Luke: The Birth of John the Baptist and Zechariah’s Song

Read: Luke 1:57-80

I’ve been using the NIVAC (NIV Application Commentary) to unpack each section of scripture, to learn from scholars who’ve invested their lives in understanding Hebrew, Greek, Latin, and complex histories about the life and time of those who walked with Jesus. Today’s passage is wonderful. I’m excited to add some thoughts on Luke’s words here, but please take time to read the next post that focuses on the NIVAC’s prophetic coverage of this section.

We start off with the birth of John the Baptist. He’s born to parents who have been blessed by God to have a child in their old age that will serve the Lord like no other. Elizabeth has no doubt spoken to her neighbors and relatives about the favor shown on her.

Her neighbors and relatives heard that the Lord had shown her great mercy, and they shared her joy. Luke 1:58

She uses this as an opportunity for evangelism in an age were mysticism and a plethora of gods would have been sought for fertility and help. This is not some goddess, this is a gift from the one true God—have no doubt people!

After all these years, Zechariah’s son would surely carry his name, right?

but his mother spoke up and said, “No! He is to be called John.” Luke 1:60

It makes sense to name the boy Zechariah, but Elizabeth and Zechariah both knew this was a sign from God. Did God reveal the name to Elizabeth? Or did Zechariah write that out at some point in the last 9 months?

Does peer pressure win? Is doing what the Jones’s would do more important than what God requires? My imagination runs a bit wild here. What would it be like to have 9+ months of silence to reflect on my life and service to God? Would I be bitter? Or would I fully confess Christ as savior? I know what the church answer is, but I wonder how well I would do after the third or fourth day, week or month.

I get the idea that Zechariah had a lot of time to reflect about this event. He was a priest, a godly man; married to a woman who also honored God. They’ve be careful to honor the Lord for decades, why would this change now?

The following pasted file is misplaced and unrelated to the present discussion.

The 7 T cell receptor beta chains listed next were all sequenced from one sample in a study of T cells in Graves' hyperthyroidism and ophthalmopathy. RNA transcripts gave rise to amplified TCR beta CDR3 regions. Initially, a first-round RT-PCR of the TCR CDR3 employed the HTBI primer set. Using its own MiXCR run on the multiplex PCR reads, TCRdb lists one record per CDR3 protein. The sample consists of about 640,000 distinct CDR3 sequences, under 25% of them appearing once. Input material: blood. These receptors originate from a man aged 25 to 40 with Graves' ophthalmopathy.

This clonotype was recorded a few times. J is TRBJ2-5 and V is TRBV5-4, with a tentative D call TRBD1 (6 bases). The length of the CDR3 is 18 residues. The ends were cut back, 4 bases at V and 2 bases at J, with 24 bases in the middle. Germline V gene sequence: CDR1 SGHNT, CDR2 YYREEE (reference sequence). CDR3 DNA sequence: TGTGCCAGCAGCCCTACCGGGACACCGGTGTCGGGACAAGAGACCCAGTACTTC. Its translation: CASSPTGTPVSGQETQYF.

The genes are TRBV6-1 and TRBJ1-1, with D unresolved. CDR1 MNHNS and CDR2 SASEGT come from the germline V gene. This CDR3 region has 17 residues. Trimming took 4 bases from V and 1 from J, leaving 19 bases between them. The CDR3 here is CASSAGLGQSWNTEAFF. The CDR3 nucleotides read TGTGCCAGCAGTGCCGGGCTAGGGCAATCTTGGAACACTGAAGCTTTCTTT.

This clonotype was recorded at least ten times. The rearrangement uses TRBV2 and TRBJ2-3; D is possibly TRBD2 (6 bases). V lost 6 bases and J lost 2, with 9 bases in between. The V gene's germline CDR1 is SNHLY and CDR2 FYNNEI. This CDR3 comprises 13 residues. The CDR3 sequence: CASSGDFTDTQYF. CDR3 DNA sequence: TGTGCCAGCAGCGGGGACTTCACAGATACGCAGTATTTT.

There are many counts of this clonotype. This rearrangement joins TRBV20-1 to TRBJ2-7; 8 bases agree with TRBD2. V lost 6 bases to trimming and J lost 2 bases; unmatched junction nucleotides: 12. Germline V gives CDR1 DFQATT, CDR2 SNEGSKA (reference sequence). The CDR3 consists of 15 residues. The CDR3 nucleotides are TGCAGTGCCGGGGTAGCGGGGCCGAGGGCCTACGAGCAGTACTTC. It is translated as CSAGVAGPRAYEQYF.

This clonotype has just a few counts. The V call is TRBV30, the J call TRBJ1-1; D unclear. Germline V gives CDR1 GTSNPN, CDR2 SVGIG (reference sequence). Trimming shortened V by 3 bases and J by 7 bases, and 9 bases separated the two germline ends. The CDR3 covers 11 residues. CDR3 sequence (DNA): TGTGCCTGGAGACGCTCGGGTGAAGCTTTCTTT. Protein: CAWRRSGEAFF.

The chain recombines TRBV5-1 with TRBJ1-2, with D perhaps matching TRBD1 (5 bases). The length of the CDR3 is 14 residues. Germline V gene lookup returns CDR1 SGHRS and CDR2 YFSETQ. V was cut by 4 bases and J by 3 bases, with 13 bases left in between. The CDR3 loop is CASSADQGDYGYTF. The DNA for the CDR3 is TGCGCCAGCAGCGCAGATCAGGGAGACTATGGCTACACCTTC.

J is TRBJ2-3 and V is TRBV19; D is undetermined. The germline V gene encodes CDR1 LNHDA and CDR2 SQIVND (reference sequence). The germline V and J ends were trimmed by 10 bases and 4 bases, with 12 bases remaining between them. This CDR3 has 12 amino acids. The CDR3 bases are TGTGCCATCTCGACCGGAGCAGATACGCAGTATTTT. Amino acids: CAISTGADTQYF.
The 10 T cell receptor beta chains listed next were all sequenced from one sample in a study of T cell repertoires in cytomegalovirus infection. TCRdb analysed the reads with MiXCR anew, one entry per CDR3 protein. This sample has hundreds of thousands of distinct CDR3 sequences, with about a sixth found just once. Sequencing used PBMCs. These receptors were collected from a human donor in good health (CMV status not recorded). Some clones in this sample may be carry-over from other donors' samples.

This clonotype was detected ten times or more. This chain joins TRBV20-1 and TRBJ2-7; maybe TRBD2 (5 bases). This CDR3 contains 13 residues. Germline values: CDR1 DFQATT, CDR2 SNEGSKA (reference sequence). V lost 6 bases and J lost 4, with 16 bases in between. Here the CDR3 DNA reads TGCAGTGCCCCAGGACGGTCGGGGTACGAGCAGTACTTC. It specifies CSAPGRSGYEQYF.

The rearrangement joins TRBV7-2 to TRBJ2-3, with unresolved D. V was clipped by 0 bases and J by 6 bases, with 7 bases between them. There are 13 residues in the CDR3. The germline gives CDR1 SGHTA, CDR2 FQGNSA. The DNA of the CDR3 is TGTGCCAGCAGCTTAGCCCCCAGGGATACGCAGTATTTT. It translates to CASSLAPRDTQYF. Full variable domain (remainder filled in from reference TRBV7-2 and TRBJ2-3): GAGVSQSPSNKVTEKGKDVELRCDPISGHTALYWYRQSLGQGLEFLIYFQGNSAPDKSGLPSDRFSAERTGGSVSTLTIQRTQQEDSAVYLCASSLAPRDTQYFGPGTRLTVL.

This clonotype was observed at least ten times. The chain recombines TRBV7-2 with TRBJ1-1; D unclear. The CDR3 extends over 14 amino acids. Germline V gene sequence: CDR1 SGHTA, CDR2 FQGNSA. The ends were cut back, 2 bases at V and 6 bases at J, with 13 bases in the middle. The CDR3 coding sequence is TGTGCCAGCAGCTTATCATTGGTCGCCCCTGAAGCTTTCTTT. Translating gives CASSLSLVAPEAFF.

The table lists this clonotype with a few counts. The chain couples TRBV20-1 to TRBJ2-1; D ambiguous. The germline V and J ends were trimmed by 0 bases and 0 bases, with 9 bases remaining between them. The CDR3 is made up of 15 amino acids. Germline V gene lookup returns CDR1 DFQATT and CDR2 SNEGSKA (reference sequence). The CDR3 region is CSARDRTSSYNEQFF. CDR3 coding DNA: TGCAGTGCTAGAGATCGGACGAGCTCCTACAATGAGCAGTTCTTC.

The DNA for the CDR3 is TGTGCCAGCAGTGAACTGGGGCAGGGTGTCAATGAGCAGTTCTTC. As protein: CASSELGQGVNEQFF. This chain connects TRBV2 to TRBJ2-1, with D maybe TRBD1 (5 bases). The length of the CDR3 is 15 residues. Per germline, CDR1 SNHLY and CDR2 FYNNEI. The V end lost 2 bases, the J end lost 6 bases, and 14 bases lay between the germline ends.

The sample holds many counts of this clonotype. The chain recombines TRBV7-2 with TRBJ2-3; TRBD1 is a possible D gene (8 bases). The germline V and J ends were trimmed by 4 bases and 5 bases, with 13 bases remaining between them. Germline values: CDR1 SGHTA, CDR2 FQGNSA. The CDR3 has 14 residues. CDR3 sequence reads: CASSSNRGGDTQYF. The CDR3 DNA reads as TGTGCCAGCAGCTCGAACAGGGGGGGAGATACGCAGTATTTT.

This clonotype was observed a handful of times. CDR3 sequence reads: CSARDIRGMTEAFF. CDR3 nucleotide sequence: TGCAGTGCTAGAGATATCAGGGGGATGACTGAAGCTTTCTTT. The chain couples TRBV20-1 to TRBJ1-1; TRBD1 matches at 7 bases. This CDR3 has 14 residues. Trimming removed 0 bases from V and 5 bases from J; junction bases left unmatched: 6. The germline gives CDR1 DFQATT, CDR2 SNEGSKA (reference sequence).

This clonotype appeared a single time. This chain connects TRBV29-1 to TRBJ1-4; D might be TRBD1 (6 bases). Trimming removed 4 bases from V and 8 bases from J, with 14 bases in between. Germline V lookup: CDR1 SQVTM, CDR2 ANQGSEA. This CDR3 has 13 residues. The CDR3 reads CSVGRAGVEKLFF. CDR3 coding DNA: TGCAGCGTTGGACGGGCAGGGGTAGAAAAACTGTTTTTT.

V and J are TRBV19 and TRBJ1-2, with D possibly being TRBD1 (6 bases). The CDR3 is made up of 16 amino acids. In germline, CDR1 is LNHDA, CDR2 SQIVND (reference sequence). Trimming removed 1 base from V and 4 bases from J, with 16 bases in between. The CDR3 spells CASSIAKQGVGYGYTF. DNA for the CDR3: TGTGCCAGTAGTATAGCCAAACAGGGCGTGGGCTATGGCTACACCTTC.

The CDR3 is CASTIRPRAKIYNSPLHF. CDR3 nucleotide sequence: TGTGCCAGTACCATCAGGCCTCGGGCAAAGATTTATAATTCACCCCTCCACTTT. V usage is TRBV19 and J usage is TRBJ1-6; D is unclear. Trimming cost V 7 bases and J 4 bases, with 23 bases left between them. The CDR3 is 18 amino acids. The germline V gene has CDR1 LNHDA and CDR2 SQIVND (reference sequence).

Zechariah reinforces his wife’s assertion that his name will break tradition, that he will be called John.

Silence is broken.

With that public proclamation, the curse of Gabriel is broken and Zechariah can now speak again. The first words from his mouth are those of praise to God. Surely, he’s rehearsed the words in his mind over the last months. He’s not been in solitary confinement, but unable to orally express thoughts in a culture steeped in oral tradition must have been trying to say the least.

Zechariah’s had lots of time to consider this moment and he wastes no time in declaring God’s sovereignty over this child’s role in life:

And you, my child, will be called a prophet of the Most High; 
for you will go on before the Lord to prepare the way for him,

because of the tender mercy of our God,
by which the rising sun will come to us from heaven
to shine on those living in darkness
and in the shadow of death,
to guide our feet into the path of peace.”
Luke 1:76, 78-79

Luke sets up his message carefully, with great intentionality. This would be a special child indeed!

And the child grew and became strong in spirit; and he lived in the wilderness until he appeared publicly to Israel. Luke 1:80

Secluded. Shielded from others. Sometimes I wonder if it is necessary to be so worldly in order to be effective.

Will I be a saint in my seventies? Continuously looking to serve the Lord, to understand Him better? Surely there is much to learn, more lessons for myself, more things to do for Christ. I hope and pray I can keep learning until my days on earth are done.

Thoughts about serving others

This link includes a list of posts about Serving the Least, the Lost, and the Lonely.

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Let the Word evoke words. May your life encourage lives.

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